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e other person in the returns for the relevant period already filed by the other person before him. For the same reason, we must reject the argument of the Department that the discretion of the Assessing Officer having jurisdiction will be impaired in any manner, if he were to hold a different view. Similarly, as there is no provision either express or implied (in the Act) to dispense with the requirement of satisfaction, if the Assessing Officer happens to be the same, as in this case, the argu .....

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ip;………………………………………………... 21. We conclude that the condition precedent for resorting to action under Section 158BD delineated by the Supreme Court in the case of Manish Maheshwari (supra) and in the recent case of Commissioner of Income Tax-III Vs. Calcutta Knitwears (supra), would apply on all fours mandating satisfaction of the Assessing Officer(s) dealing with the case .....

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Assessing Officer before issuing of notice under section 153C. Further, none of the papers seized belongs or belong to the assessee (noticee). The Appellate Forums have further found that no addition or even observations have been made by the Assessing Officer in any of the orders for the relevant assessment years in connection with any material found during the course of search. Even for that reason no action under section 153C, is justified. These findings of fact need no interference and have .....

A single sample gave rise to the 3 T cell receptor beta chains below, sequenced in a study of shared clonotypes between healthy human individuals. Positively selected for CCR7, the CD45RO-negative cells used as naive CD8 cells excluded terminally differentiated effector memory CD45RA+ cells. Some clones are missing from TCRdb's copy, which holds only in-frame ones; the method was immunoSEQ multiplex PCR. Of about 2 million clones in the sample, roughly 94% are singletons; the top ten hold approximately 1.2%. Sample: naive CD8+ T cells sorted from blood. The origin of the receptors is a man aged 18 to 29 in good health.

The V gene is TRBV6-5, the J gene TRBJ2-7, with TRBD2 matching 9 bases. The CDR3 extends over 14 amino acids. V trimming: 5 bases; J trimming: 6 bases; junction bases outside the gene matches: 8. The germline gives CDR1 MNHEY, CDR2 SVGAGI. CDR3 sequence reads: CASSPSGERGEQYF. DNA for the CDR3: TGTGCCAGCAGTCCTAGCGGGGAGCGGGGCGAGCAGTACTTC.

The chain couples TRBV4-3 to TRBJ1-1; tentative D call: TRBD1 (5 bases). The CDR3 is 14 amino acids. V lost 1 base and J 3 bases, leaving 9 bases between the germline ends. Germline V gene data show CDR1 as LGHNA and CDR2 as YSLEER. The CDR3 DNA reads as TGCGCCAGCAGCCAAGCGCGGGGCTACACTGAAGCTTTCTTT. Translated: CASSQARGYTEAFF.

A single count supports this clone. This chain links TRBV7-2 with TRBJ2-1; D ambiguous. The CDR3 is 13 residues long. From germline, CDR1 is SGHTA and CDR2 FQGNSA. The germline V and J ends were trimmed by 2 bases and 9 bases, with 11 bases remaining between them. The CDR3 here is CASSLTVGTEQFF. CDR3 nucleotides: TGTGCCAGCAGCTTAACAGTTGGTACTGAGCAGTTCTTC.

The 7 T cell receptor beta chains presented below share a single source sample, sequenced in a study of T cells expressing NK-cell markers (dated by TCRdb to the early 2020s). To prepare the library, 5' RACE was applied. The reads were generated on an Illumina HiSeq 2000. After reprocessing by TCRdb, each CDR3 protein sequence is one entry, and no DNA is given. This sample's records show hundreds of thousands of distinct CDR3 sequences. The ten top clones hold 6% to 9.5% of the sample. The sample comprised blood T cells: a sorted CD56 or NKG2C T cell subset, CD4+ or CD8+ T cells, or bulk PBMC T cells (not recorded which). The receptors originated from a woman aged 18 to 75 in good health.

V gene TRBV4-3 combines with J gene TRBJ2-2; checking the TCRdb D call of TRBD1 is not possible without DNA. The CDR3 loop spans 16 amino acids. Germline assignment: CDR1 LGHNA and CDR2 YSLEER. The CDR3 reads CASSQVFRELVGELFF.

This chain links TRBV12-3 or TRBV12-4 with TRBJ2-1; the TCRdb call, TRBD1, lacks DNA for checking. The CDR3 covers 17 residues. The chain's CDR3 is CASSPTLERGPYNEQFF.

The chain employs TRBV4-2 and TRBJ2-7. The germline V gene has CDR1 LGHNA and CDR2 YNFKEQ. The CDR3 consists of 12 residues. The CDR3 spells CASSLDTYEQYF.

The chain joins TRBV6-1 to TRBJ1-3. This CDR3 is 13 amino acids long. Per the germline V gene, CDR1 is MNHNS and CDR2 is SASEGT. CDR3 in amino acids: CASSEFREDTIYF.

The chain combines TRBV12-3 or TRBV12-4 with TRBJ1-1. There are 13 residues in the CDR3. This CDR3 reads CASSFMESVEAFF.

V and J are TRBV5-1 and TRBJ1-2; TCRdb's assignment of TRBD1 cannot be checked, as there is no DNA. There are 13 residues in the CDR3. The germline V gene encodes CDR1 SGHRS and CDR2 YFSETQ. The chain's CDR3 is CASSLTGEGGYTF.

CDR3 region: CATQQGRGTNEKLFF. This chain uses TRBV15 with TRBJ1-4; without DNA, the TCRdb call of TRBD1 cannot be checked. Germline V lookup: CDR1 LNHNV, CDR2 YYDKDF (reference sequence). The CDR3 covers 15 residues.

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is an undisclosed income which has been traced out when a person was searched under Section 132 or the books of accounts were requisitioned under Section 132A of the Act. This is in contrast to the provisions of Section 148 of the Act where recording of reasons in writing are a sine qua non. Under Section 158BD the existence of cogent and demonstrative material is germane to the assessing officers satisfaction in concluding that the seized documents belong to a person other than the searched per .....

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ts income tax belonging to any person other than the searched person in respect of whom a search was made under Section 132 or requisition of books of accounts were made under Section 132A of the Act. The language of the provision is clear and unambiguous. The legislature has not imposed any embargo on the assessing officer in respect of the stage of proceedings during which the satisfaction is to be reached and recorded in respect of the person other than the searched person. 42. Further, Secti .....